Annie MacDonald: A working class widow and a Catholic, she’s hired as a cook in the Dady mansion. Liam was fifteen when she became a part of the small house staff. With tragic loses of her own, she takes Liam under her motherly wing and with his friendship, he gives her a son. It’s there in the warm, hospitable kitchen where a decades-long “mother-son” relationship grows. She sees the way he’s neglected emotionally by his parents, as soon as she arrives, who have treated him in the seen-but-not-heard fashion of child raising. Annie’s kind and gentle and honest. She feeds him when he comes home late, tends to his street fighting wounds, and councils him as his parents should but aren’t. She knows they expect Liam to make something of himself, but she sees him struggle with life choices and with the morals and values of the times, especially in Ulster where they live, the pro-British stronghold in Ireland. It causes discord with his parents when Liam, now twenty-four, stands up for Annie to his parents, especially when his mother callously disparages Catholic help in general in front of Annie. She’s grateful, but tells Liam she’s all right. In her mind she’s already forgiven the elder Dady’s for their trespasses.
Mrs. Dady: Named Molly, she’s weaved the family’s way into pro-British Protestant elite society in Belfast. She’s made it her full-time job to stage elaborate brunches and dinners and a yearly Christmas Eve soiree to stay at that social level her husband’s connections and high position at the famed ship building firm Harland and Wolff afford her. Conspicuous and tenacious in her endeavors, it gets in the way of being her son’s mother. She never says or thinks outwardly, but she’s most likely glad her son has befriended the household staff and spends so much time in the kitchen with them, even when she outwardly belittles it. She has high aspirations for her son, if only he would get into a surgeon’s college somewhere, then he can marry up. And, when he does start his studies, she quickly homes in on Mary Tisdale, an eligible rich girl from England, whose father is connected with the elites in London, and the new chairman of Harland and Wolff, Lord Pirrie. What a coup that would be for Mrs. Dady to have her son marry into the Tisdales. She’d have access to their vast fortune, and a permanent place alongside the elites in London.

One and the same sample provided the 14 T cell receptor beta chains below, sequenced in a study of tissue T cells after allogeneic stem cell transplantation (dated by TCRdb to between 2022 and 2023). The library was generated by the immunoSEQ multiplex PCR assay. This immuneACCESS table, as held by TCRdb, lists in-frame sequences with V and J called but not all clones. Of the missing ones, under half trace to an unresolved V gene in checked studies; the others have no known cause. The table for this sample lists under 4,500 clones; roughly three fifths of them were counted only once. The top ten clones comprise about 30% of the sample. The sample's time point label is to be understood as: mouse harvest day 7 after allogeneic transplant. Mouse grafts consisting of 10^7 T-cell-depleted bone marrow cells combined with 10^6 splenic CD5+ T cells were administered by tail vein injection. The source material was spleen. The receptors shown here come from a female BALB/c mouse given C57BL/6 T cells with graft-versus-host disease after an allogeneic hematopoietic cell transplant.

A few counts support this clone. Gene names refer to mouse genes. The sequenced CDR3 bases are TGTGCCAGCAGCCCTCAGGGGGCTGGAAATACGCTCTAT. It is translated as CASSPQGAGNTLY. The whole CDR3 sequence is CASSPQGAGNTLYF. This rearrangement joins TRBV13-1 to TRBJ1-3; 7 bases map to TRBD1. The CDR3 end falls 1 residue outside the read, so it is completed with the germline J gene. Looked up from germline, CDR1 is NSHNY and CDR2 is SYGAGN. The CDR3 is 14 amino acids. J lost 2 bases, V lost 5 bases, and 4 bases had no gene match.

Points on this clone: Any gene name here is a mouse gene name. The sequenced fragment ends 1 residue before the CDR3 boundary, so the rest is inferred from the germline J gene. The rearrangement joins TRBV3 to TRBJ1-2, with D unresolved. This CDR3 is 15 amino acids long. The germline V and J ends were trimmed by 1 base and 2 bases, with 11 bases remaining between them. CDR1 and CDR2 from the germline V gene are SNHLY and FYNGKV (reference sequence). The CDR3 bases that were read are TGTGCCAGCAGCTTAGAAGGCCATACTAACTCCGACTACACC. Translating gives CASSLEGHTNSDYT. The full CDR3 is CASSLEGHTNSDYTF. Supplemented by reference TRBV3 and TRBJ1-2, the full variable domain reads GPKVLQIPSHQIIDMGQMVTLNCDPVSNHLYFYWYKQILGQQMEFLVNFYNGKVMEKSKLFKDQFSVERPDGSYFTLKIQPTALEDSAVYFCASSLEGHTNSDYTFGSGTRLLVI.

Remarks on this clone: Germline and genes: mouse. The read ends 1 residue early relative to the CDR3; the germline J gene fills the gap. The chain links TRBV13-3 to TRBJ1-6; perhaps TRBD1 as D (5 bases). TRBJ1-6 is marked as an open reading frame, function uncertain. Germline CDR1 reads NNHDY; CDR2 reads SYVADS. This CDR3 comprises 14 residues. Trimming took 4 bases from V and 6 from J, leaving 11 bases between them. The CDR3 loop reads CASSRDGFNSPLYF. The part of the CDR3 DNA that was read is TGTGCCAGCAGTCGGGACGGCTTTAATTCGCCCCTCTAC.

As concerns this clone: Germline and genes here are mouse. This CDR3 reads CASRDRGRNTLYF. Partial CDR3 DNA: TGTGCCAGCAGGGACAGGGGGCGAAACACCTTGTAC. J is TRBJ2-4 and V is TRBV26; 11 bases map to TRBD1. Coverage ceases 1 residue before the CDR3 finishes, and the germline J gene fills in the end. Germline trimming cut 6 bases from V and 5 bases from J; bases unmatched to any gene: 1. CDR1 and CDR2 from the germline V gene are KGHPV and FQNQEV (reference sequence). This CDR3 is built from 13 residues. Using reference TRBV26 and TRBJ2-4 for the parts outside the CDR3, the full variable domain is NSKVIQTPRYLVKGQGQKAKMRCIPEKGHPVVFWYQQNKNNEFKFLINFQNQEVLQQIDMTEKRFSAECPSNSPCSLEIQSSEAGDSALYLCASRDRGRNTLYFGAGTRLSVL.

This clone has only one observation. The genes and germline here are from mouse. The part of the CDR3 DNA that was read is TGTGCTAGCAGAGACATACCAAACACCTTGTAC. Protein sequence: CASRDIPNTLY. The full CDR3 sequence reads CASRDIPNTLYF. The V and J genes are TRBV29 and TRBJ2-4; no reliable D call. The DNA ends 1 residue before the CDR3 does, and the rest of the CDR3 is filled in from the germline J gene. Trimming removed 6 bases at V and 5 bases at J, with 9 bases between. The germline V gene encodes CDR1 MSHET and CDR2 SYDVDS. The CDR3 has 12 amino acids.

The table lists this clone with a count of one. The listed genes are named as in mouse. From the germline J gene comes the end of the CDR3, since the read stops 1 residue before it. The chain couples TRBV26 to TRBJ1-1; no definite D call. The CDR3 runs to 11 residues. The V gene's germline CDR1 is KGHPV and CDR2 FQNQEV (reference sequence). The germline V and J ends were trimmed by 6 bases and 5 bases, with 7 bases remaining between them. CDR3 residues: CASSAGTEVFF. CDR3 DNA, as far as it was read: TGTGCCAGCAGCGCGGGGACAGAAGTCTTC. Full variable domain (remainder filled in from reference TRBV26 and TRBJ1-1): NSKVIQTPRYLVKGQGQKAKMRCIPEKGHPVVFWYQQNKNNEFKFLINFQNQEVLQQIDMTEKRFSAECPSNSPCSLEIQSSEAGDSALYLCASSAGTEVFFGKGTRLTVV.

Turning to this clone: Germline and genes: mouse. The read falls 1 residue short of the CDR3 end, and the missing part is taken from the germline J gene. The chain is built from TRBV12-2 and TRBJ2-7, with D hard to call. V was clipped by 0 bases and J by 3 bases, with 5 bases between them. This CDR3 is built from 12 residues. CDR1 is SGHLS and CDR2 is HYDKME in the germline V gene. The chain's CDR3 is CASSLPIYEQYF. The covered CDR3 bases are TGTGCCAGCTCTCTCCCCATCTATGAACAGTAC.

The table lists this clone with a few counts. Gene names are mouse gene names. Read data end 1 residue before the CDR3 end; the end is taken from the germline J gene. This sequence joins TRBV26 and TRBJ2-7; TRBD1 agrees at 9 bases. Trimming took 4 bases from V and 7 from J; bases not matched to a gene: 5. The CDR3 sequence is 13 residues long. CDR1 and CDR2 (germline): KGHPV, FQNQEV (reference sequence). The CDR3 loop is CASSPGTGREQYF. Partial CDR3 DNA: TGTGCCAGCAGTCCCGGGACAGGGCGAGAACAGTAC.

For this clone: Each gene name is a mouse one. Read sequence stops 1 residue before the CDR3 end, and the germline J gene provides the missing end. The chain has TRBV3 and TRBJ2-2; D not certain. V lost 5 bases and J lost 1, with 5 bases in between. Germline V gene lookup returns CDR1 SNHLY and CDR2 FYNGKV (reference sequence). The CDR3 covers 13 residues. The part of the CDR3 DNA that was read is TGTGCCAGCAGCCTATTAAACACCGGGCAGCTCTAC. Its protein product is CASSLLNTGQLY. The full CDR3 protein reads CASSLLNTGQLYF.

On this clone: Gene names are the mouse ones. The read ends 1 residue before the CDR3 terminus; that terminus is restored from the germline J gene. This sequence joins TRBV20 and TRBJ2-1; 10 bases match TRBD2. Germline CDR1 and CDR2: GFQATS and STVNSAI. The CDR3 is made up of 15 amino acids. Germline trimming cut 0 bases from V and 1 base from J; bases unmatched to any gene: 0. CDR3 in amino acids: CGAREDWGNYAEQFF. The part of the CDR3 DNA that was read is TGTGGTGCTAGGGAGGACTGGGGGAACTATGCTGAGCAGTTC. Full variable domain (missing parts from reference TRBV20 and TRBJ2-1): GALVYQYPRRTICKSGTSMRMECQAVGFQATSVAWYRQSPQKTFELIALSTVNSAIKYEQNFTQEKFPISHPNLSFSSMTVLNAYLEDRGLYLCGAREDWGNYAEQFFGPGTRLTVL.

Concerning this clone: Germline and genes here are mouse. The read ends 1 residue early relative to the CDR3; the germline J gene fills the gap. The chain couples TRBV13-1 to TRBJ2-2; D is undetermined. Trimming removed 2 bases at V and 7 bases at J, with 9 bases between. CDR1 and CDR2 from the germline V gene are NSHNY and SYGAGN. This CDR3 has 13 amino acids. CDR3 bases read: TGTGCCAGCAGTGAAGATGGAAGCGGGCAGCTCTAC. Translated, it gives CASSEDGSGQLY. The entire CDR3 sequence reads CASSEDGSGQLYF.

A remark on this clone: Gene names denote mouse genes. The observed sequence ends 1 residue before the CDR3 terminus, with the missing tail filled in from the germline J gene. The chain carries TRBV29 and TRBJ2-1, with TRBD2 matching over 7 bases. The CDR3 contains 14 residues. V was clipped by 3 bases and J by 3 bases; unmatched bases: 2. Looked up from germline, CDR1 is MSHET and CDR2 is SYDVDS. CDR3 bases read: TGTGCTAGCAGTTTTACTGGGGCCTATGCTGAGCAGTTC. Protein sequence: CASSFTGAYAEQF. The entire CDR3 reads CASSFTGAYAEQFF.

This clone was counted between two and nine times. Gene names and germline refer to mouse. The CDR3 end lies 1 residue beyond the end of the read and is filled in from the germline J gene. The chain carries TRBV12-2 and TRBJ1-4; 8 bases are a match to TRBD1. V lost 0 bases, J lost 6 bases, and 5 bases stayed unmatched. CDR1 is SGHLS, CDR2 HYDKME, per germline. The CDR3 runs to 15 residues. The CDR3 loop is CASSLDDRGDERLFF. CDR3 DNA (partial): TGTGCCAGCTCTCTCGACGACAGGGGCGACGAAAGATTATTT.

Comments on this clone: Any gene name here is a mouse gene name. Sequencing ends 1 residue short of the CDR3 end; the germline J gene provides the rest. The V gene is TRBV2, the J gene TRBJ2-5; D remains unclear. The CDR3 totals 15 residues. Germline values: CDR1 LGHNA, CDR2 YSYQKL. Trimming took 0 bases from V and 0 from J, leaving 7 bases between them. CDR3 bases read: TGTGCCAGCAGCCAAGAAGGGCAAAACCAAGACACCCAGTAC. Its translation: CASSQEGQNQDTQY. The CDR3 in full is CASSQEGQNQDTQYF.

Mr. Dady: Named William, who Liam is named after, is the quintessential uninvolved, absent father. His sole focus is his position at the firm. He’s provided a home and all that Liam can need materially, thinking it’s enough. Lord Pirrie, the firm’s chairman, praises him for his contributions to the firm, but scolds him for being a horrible father. The only reason he becomes involved with Liam is when Liam tells him he’s ready to head to the Royal School for Surgeons in Edinburgh. He doesn’t know Liam has made false promises to get the funding for school, and room and board. He’s quite stingy with the funding though, most likely thinking Liam will stay with the promise he’d made to be Harland and Wolff’s company physician.